The pallid knackers of the BBC, by contrast, are clamped in one of those devices that Accident & Emergency crews regularly have to remove from the damper parts of Anglican clergymen, and so bring us the likes of "All The Small Things", a stack of ticked boxes in flight from the audience.

The plucky resistance movement at BBC4 tries hard to serve up steaming hot television, and they deserve some praise for their Scandinavian Knight's Move - a cheeky ploy to resell pasty Danish remakes of ITV's Mirrentastic "Prime Suspect" as Euro neo-noir. But we can't rely on six million herringheads to provide all our two-dimensional dramatic needs.

The BBC will not slough off its sub-Rattigan cosiness overnight, so I propose a manageable transition by literally bringing American elements into existing British formats. Here are a couple for free:  

Ponty PD. The United States takes over the Gwent Police beat in Pontypool, if only to make damn sure that any new Piers Morgans are dealt with in situ. In episode one, Chief Inspector Serpico Terminaterwitz sends a SWAT team to Mrs Prys-Price-Parry-Jones's late husband Gwil's pigeon loft, where their layabout son has been flattening pennies so that they will fit in the 2d slot of the pre-decimal cigarette machine at Pontypool leisure centre.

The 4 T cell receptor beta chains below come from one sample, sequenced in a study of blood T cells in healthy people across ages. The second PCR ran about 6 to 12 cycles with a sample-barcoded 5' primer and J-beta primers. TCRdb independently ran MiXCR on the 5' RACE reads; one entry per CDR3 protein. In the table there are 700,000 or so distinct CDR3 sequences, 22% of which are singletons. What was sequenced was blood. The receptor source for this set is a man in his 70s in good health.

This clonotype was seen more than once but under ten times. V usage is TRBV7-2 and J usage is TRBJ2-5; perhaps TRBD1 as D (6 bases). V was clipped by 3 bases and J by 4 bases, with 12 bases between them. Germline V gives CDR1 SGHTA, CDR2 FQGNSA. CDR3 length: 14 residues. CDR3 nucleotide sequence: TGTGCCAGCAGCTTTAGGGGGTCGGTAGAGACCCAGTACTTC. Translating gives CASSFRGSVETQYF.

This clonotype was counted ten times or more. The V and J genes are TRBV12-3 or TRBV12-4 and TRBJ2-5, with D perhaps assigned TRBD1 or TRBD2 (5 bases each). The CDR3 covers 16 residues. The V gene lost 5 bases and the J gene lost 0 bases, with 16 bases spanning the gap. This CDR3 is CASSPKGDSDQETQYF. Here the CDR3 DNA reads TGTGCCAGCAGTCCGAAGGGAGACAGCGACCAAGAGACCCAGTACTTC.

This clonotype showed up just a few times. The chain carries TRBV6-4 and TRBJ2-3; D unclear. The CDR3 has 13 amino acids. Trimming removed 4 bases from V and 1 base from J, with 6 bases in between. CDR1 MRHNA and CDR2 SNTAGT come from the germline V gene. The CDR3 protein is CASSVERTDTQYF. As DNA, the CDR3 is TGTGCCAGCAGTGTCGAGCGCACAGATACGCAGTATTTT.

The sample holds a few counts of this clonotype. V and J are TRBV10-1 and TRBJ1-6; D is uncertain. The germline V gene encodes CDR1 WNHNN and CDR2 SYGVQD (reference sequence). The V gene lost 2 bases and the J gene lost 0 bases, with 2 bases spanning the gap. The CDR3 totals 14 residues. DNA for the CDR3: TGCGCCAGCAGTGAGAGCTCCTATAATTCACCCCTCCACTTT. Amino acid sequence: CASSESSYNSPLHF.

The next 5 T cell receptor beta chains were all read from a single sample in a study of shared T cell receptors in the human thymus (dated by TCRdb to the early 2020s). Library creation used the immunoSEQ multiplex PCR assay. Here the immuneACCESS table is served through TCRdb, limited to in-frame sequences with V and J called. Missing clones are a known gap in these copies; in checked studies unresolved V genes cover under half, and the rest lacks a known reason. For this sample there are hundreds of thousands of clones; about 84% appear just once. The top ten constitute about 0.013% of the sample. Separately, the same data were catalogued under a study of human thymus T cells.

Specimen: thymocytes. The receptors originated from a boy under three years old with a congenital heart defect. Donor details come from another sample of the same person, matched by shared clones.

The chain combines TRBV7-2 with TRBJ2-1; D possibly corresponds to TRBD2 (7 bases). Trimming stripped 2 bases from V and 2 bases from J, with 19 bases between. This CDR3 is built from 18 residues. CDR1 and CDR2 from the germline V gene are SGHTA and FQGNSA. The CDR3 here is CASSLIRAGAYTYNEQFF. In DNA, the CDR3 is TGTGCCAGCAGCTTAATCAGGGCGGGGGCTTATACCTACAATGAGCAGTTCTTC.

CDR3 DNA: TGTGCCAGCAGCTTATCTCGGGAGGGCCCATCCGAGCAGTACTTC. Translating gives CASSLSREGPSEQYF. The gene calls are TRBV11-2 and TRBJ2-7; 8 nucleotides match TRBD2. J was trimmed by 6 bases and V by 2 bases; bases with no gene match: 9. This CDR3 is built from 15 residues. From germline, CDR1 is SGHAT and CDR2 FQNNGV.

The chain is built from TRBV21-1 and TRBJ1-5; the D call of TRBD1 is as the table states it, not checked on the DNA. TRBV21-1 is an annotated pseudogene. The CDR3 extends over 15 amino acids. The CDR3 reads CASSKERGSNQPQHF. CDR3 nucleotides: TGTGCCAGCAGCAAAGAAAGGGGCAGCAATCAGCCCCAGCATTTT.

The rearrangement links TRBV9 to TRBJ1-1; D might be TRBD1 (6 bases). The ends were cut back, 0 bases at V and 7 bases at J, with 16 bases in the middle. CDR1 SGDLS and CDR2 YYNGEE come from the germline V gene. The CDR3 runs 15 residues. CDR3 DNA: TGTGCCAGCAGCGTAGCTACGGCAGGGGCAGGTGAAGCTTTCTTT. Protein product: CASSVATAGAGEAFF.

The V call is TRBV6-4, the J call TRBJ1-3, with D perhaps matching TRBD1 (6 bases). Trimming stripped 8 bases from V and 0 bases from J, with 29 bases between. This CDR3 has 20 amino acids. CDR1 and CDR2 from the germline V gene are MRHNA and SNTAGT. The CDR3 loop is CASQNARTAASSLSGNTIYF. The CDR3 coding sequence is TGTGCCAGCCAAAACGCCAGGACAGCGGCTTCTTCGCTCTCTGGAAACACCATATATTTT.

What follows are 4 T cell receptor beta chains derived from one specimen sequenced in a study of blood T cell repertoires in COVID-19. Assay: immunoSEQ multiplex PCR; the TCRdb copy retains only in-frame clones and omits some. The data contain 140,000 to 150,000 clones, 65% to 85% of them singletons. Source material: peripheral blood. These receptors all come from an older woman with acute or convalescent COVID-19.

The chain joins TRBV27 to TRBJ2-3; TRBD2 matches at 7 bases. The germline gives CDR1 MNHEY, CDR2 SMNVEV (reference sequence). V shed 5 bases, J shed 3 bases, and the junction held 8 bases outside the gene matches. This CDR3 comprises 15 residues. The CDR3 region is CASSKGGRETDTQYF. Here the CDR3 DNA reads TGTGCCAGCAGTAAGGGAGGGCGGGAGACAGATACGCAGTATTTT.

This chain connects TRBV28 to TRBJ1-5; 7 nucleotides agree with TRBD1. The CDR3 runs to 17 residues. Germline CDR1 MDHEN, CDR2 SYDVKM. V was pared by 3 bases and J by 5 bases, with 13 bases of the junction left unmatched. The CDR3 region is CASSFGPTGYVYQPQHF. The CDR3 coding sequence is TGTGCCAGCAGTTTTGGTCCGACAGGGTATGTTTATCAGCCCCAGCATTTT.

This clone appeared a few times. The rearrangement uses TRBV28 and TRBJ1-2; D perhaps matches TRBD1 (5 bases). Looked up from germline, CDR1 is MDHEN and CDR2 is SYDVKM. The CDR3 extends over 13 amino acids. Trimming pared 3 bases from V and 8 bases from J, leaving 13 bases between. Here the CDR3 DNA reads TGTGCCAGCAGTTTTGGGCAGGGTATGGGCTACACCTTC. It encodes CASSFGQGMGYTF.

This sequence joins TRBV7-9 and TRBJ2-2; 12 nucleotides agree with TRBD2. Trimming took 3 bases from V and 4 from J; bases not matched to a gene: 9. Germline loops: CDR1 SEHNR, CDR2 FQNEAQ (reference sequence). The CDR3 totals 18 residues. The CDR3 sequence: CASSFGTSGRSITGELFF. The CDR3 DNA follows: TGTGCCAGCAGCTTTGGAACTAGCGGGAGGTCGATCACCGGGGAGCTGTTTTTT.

Donnie Darkie. The dense, multilayered psychological teen thriller is rewritten as a British 1970s sitcom. Robin Askwith is the psychiatrist, Liz Fraser is the mum, Jim Davisdon is a giant racist rabbit.

The BBC Drama types in Cardiff could knock those out with a flick of a powdery mirror and still have time to catch the last train to England. I await the call.

Sunday, April 29, 2012

Du côté de chez Swan

"What are you staring at?" Annette asked the pair of blurry-faced soaks across the bar. "Ewer tits, luv," one grinned. He raised his glass and returned to the pleasures of the contemplative life.

"Swansea," I said, "is another country, they do things differently by here."

Annette had been a student at University College, Swansea (formerly Sketty Anglers Club) long enough to have shed her Saxon, secular resistance to the direct and deeply spiritual sensibility of the Cambrian aesthete. And Swansea is where you are most likely to encounter this Epicurean approach at its most expressive: